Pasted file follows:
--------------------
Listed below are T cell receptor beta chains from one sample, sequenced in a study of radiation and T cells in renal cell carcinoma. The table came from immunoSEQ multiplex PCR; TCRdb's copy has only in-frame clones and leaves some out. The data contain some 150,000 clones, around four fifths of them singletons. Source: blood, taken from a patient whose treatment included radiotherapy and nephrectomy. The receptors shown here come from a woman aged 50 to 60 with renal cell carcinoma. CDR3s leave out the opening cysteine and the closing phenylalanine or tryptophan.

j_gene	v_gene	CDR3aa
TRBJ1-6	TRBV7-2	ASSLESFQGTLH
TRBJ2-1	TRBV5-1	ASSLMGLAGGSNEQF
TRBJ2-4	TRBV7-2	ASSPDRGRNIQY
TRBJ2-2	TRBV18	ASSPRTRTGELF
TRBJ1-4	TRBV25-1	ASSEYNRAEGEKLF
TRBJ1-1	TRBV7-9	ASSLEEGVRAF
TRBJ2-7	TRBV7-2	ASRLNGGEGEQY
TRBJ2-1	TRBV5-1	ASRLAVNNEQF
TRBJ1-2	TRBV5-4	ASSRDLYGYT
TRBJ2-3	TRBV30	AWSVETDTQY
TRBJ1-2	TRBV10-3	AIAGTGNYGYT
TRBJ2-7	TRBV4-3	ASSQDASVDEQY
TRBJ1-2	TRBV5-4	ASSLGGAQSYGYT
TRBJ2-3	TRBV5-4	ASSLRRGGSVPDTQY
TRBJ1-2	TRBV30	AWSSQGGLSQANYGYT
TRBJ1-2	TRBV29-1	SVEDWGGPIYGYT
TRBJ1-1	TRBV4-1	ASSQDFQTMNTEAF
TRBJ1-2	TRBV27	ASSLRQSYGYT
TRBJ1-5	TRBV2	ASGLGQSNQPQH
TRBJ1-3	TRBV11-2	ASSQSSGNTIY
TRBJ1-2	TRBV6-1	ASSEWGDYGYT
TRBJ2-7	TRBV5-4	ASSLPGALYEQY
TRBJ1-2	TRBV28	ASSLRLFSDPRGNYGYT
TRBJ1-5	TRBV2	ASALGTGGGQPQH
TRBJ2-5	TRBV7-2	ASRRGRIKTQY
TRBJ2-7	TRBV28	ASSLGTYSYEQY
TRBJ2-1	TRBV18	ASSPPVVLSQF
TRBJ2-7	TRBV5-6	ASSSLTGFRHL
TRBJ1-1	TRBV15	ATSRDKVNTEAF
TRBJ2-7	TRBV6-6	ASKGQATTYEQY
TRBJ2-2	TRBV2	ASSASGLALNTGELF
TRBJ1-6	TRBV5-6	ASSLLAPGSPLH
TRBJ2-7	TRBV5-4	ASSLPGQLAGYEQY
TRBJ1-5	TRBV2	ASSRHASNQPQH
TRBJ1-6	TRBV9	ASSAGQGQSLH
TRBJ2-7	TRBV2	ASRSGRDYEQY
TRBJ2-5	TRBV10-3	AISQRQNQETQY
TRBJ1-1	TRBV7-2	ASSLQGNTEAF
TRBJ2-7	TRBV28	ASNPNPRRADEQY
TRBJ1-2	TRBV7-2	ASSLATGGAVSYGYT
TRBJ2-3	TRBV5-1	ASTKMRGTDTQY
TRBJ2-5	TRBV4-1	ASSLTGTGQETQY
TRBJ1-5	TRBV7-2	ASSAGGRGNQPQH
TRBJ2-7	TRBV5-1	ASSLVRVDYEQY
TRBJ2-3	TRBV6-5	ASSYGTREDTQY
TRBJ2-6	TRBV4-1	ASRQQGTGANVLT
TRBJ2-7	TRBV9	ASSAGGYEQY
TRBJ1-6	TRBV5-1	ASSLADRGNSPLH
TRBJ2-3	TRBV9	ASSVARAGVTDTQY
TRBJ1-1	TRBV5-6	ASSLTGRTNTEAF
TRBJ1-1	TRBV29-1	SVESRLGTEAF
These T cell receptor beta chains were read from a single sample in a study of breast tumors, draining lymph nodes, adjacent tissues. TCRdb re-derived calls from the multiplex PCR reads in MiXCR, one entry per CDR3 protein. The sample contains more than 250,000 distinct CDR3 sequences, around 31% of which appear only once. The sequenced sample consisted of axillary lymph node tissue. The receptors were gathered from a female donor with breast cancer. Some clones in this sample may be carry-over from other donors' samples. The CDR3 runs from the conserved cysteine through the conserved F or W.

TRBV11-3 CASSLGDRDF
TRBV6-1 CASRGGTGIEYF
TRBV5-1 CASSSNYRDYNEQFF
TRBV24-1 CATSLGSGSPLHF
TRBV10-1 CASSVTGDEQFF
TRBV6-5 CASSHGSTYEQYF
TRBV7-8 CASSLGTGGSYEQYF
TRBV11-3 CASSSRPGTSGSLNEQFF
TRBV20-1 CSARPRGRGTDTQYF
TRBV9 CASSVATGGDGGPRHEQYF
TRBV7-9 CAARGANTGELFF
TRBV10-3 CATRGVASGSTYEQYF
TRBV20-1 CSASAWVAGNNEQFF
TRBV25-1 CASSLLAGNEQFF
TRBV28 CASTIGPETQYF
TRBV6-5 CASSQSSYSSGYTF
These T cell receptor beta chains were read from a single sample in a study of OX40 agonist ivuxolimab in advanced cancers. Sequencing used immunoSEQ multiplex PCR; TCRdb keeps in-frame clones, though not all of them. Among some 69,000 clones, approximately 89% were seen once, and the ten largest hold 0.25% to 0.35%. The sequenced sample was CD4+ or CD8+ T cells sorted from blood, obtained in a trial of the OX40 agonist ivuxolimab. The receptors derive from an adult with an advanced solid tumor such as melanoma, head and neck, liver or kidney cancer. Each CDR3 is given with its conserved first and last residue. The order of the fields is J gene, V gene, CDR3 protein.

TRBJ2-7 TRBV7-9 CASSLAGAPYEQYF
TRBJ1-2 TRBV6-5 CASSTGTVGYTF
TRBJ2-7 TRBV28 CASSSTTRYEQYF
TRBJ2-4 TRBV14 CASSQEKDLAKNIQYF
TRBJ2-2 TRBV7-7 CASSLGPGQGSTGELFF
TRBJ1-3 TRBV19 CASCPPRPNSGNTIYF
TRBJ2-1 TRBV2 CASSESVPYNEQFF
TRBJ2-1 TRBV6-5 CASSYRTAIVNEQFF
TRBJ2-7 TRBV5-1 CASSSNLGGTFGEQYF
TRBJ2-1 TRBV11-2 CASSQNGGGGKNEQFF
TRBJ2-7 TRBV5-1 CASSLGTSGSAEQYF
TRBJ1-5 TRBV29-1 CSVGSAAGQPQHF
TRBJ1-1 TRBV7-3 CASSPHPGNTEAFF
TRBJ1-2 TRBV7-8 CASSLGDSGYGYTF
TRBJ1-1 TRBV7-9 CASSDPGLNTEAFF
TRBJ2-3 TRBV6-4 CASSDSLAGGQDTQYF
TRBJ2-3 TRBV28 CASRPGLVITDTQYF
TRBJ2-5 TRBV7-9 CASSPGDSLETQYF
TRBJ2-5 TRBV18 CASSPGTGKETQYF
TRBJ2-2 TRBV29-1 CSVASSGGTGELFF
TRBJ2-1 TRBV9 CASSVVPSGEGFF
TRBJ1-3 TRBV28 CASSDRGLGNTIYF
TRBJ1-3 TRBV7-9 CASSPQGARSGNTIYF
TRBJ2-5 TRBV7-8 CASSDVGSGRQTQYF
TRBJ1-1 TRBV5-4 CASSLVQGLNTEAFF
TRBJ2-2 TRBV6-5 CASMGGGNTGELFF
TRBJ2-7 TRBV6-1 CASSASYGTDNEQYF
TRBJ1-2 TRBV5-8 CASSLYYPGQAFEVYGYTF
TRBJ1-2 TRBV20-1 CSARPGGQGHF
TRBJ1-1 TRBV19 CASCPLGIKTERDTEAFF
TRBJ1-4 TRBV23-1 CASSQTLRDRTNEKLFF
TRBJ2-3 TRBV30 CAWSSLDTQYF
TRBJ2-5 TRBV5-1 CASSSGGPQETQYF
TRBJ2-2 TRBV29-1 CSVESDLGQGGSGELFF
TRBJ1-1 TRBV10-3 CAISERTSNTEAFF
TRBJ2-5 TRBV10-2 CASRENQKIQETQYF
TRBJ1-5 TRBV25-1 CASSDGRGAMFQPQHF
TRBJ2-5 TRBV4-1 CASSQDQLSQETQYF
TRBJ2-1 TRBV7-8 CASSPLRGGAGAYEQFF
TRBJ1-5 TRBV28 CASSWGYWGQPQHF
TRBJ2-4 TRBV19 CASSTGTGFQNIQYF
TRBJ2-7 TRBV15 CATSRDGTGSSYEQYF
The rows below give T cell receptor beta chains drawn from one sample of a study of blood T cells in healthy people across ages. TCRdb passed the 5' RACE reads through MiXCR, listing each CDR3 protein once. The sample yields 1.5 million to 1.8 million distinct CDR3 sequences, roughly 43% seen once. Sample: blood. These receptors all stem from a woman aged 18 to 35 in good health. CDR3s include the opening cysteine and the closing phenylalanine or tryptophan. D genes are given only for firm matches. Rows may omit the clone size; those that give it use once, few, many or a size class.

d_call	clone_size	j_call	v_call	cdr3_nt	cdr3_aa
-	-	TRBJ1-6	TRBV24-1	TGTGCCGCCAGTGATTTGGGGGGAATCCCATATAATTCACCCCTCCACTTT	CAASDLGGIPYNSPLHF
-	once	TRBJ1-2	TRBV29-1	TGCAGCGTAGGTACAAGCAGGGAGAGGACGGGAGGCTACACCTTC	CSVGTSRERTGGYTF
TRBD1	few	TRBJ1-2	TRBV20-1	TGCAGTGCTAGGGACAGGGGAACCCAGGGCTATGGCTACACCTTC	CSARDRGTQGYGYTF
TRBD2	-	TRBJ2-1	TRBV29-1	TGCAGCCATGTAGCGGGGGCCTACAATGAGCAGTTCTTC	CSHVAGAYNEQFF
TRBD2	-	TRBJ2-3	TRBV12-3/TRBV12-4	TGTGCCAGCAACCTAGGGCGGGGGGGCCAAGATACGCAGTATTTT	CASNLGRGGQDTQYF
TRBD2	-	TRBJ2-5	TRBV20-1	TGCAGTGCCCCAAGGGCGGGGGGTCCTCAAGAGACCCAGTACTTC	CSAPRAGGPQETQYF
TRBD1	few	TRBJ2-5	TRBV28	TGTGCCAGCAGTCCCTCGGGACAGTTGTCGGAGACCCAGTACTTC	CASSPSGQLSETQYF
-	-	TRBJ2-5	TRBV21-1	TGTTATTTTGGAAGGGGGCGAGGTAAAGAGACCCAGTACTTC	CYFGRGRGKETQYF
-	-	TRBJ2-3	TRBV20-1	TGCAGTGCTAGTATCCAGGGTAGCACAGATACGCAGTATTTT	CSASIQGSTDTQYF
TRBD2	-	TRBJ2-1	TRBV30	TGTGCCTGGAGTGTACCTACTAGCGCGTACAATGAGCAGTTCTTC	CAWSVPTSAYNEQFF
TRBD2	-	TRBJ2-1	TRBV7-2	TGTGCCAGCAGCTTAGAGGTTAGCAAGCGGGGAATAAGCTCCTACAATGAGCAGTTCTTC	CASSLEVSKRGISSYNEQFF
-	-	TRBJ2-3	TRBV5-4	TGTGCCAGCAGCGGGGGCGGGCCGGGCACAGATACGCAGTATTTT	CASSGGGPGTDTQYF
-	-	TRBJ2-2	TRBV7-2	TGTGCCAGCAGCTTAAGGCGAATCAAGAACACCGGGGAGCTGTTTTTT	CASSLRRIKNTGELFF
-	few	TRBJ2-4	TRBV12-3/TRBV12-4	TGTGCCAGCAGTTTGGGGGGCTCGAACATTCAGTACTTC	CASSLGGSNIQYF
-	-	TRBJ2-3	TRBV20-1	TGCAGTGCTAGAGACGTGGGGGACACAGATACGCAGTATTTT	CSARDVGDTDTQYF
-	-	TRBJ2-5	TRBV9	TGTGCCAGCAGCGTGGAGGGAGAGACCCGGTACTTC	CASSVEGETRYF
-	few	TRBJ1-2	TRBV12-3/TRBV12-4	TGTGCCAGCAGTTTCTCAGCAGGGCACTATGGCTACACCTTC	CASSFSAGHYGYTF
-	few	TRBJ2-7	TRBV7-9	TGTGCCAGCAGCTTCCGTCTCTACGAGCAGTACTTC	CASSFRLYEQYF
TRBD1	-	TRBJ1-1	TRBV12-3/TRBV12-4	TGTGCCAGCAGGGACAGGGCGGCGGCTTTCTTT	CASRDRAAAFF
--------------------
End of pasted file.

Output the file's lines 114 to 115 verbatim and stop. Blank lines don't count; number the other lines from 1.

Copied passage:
The rows below give T cell receptor beta chains drawn from one sample of a study of blood T cells in healthy people across ages. TCRdb passed the 5' RACE reads through MiXCR, listing each CDR3 protein once. The sample yields 1.5 million to 1.8 million distinct CDR3 sequences, roughly 43% seen once. Sample: blood. These receptors all stem from a woman aged 18 to 35 in good health. CDR3s include the opening cysteine and the closing phenylalanine or tryptophan. D genes are given only for firm matches. Rows may omit the clone size; those that give it use once, few, many or a size class.

d_call	clone_size	j_call	v_call	cdr3_nt	cdr3_aa